And they spend 30 percent to 70 percent of their time raising this money, according to the Sunlight Foundation.

But it is not too late for us to take our government back. Get involved in the campaign-finance reform movement. Join an organization like Rootstrikers. Contact your state legislators to advocate a state-initiated campaign finance amendment to the Constitution.

Matthew P. Forgue

Lexington


Praising Rosemond

It is unfortunate that the writer of the letter, "Rosemond's folly," condemned John Rosemond's views based on one column that she clearly misunderstood.

Rosemond has never indicated that our great grandmothers experienced very little stress —only that they did not let parenting cause that stress as it so often does for today's parents.

Our great grandmothers had the common sense to lead and instruct their children, rather than try to be their buddies or handmaidens.

They had much more to do than to entertain their children: lacking today's modern conveniences, they ran households with the help of their children once the children were old enough to contribute to the effort; they instructed children in the protocol of good manners; they provided the children with the tools to become productive adults.

I am not sure what the letter writer means by a "racially favored childhood," but Rosemond does not claim that he led an idyllic life in an idyllic time.

I have read every column and book Rosemond has written; I have attended many of his personal appearances. He has never denied the existence of alcoholic mothers, abusive parents, sexual abuse within families or developmentally disabled children.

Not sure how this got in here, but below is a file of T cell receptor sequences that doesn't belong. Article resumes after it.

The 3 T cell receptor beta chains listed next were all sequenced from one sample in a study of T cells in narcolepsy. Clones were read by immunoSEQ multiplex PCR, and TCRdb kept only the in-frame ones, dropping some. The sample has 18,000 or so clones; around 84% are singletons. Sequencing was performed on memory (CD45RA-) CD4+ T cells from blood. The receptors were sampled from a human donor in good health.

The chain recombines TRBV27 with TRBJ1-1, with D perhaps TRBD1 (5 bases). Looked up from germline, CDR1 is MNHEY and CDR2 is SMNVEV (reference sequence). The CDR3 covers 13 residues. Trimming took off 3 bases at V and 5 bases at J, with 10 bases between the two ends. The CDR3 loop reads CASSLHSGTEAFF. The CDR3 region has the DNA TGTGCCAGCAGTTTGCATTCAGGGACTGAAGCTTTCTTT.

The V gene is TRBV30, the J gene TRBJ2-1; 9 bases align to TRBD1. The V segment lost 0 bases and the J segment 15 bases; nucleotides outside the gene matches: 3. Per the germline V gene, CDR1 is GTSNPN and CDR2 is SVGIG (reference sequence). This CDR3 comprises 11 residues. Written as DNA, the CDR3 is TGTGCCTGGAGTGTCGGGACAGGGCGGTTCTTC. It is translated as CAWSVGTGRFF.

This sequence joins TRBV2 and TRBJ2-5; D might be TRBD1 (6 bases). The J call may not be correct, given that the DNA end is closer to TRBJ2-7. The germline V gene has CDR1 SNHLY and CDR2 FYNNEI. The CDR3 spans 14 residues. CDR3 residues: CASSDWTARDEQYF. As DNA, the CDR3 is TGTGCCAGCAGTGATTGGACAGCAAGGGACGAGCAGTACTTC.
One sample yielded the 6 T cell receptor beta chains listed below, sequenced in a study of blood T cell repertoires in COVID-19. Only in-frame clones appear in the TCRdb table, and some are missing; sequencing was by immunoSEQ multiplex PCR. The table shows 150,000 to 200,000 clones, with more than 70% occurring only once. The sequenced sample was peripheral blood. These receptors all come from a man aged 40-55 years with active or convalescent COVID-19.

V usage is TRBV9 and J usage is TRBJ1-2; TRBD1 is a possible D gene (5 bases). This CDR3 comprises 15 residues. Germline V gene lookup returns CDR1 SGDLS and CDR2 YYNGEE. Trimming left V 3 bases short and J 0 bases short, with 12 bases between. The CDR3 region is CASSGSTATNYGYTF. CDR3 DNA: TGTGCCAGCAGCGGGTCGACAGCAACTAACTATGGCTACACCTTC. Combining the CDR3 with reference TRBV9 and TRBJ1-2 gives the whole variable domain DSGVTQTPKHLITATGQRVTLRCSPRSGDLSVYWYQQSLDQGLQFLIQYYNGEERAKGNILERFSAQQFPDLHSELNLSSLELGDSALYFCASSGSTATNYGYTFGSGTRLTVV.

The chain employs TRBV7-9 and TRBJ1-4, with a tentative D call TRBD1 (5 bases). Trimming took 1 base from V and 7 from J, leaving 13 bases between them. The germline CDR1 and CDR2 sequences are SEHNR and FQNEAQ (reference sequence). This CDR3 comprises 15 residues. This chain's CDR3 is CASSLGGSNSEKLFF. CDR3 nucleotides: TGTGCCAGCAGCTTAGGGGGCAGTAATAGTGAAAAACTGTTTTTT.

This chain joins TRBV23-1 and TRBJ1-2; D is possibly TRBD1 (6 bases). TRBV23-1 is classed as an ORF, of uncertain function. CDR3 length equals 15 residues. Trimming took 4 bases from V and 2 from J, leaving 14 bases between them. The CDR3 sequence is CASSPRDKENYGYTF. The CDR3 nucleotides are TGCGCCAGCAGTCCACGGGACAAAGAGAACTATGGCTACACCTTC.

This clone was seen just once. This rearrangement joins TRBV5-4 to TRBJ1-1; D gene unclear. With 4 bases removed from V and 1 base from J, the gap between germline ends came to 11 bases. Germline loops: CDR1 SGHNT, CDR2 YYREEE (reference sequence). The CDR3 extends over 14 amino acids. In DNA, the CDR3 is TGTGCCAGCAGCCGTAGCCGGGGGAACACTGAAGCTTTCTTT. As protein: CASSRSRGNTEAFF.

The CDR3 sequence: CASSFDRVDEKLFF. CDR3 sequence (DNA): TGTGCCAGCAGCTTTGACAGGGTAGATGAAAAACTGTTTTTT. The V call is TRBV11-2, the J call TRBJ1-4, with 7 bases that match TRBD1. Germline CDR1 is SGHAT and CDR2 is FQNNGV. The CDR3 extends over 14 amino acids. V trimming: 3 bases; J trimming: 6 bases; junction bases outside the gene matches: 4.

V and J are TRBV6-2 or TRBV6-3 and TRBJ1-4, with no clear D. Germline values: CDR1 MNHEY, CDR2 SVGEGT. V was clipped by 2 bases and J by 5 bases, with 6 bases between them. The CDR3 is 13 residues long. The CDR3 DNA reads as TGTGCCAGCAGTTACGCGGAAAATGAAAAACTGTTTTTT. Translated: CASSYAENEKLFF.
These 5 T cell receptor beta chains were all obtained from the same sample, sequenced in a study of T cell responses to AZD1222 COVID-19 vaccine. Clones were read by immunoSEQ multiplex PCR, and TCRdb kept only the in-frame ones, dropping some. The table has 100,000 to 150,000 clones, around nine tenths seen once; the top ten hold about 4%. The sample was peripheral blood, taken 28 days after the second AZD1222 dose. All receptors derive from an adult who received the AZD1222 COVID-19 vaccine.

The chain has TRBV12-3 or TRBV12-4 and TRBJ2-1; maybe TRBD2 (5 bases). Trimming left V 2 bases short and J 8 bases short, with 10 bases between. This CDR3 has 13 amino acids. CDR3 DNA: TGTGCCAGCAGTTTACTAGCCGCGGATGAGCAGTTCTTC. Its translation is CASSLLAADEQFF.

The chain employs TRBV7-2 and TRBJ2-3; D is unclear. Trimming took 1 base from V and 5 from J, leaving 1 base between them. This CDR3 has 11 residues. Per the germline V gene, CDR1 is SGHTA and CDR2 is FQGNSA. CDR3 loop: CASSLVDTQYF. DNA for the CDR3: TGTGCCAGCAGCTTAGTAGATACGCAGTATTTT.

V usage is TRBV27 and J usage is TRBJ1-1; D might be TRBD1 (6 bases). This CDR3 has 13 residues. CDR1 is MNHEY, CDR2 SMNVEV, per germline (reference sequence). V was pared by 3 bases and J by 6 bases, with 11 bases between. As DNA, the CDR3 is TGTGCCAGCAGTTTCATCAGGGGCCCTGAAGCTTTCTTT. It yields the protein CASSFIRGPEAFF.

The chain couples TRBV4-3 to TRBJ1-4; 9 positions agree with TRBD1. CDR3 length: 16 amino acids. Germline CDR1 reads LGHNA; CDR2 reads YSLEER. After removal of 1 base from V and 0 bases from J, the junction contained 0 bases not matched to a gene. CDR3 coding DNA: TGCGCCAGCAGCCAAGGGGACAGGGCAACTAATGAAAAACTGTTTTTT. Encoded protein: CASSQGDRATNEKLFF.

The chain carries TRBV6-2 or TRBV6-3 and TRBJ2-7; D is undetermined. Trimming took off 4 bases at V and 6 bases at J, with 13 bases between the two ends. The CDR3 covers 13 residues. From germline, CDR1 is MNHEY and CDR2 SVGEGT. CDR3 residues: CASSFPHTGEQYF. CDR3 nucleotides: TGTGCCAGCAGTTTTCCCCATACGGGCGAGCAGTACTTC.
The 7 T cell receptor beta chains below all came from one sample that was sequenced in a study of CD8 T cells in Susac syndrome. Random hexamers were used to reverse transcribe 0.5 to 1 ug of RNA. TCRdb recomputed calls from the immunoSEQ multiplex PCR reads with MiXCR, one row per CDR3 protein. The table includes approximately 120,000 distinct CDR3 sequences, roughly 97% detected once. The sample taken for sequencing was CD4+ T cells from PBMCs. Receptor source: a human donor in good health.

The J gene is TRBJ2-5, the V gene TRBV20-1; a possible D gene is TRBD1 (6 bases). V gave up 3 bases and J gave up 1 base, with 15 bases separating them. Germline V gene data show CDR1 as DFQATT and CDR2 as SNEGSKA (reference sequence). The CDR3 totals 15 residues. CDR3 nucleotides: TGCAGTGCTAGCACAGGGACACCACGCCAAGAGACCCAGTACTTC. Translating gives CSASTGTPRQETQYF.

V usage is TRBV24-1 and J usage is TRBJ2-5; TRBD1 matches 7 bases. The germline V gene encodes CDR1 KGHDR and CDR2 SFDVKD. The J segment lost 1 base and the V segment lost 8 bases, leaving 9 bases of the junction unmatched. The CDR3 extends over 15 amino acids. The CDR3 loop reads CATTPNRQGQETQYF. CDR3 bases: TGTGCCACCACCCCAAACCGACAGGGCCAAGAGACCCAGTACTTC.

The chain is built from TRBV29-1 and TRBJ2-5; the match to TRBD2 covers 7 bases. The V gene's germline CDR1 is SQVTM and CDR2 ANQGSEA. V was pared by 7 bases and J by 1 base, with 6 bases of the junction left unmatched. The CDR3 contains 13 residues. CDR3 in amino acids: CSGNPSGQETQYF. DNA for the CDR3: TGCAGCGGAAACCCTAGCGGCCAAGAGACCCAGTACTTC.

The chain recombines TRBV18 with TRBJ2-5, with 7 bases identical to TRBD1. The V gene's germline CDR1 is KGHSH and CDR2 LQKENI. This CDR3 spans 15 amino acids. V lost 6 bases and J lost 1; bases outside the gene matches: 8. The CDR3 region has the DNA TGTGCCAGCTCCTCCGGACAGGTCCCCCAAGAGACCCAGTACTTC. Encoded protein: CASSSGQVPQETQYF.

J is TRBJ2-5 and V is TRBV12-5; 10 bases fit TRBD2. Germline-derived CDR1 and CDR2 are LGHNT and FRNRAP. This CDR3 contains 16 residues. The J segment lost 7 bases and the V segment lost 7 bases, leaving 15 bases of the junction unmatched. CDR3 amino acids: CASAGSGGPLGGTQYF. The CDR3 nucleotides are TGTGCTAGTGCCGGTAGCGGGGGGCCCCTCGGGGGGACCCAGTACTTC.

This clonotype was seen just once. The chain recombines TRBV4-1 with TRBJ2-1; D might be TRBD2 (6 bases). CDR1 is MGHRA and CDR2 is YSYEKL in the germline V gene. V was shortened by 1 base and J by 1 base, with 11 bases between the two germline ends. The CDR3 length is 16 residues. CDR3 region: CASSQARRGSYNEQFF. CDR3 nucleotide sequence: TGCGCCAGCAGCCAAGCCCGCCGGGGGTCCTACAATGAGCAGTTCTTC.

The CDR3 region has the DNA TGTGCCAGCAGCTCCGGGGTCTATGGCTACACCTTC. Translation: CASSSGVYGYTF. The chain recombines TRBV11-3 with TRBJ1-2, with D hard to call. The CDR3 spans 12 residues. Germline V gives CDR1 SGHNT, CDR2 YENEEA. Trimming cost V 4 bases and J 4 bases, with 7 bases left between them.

What he has done is stress the need for parents to lead, to set limits and to provide parameters within which children can become independent and reach their full potential.

Carole Boyd

Lexington


How many deaths?

How many American deaths does it take to anger conservatives?

It's not 3,000 from the terrorists attacks on the World Trade Center.

It's not the 30,000 who die each year from gun deaths.

It's not the 40,000 who die each year from lack of health care.

No, it took the deaths of two CIA agents and two Marines in Libya to get the Republican-held Congress to hold hearings.

Are homeland security, gun safety and health care just too hard for the conservatives in Congress to comprehend or are they just too lazy to do the work of the American majority?

Norman E. Goldie Jr.

Mount Sterling


Yea, verily for guns

Since I confess I know little about the Bible, the question on how the Second Amendment was supported by the Bible in an April 24 letter was answered by a friend who does know the Bible.

He was very patient with me. His answer is, "Evidently you do not appreciate the writer's logic. If Jesus commanded that we love our neighbor, as the Good Samaritan loved his enemy who had fallen among thieves; if Jesus held up the ideal that peacemakers are blessed and will be sons of God; if Jesus chastened Peter for cutting off the ear of the servant of the Pharisee, saying, 'Those who live by the sword will die by the sword'; if Jesus told us to return good for evil, to love those who abuse us, to turn the other cheek — then, it inevitably follows, every Christian should arm himself to the teeth to ventilate all those who cometh to take away our stuff. Yea verily."

George Weems

Lexington